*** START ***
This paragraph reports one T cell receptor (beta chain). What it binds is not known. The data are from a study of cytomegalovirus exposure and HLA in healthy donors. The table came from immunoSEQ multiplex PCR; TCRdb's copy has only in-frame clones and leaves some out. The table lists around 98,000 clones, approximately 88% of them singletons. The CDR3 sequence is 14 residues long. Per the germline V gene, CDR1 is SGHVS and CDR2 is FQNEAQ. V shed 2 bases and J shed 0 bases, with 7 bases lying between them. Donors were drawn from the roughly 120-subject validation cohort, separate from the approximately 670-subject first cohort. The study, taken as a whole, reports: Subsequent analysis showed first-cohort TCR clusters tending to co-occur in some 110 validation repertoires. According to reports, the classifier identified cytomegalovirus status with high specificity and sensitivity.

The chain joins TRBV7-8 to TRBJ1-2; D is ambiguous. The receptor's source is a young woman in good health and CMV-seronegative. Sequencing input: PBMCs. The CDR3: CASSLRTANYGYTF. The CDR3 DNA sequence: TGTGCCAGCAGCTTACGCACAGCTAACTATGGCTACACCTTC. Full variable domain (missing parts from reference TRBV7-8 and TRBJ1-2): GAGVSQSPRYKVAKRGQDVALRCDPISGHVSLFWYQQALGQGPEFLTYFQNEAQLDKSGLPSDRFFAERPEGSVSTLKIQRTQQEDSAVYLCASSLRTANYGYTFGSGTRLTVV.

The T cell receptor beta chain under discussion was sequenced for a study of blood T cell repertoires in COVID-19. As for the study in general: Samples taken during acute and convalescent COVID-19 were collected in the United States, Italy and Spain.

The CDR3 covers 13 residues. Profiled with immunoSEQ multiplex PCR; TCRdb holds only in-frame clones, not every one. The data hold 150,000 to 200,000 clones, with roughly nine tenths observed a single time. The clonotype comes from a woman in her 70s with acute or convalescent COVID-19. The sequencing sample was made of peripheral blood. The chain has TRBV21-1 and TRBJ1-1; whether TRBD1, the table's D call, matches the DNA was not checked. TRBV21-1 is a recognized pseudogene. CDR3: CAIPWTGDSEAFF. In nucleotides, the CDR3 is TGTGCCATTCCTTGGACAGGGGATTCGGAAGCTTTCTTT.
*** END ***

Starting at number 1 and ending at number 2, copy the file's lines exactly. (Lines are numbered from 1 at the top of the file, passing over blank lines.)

This paragraph reports one T cell receptor (beta chain). What it binds is not known. The data are from a study of cytomegalovirus exposure and HLA in healthy donors. The table came from immunoSEQ multiplex PCR; TCRdb's copy has only in-frame clones and leaves some out. The table lists around 98,000 clones, approximately 88% of them singletons. The CDR3 sequence is 14 residues long. Per the germline V gene, CDR1 is SGHVS and CDR2 is FQNEAQ. V shed 2 bases and J shed 0 bases, with 7 bases lying between them. Donors were drawn from the roughly 120-subject validation cohort, separate from the approximately 670-subject first cohort. The study, taken as a whole, reports: Subsequent analysis showed first-cohort TCR clusters tending to co-occur in some 110 validation repertoires. According to reports, the classifier identified cytomegalovirus status with high specificity and sensitivity.

The chain joins TRBV7-8 to TRBJ1-2; D is ambiguous. The receptor's source is a young woman in good health and CMV-seronegative. Sequencing input: PBMCs. The CDR3: CASSLRTANYGYTF. The CDR3 DNA sequence: TGTGCCAGCAGCTTACGCACAGCTAACTATGGCTACACCTTC. Full variable domain (missing parts from reference TRBV7-8 and TRBJ1-2): GAGVSQSPRYKVAKRGQDVALRCDPISGHVSLFWYQQALGQGPEFLTYFQNEAQLDKSGLPSDRFFAERPEGSVSTLKIQRTQQEDSAVYLCASSLRTANYGYTFGSGTRLTVV.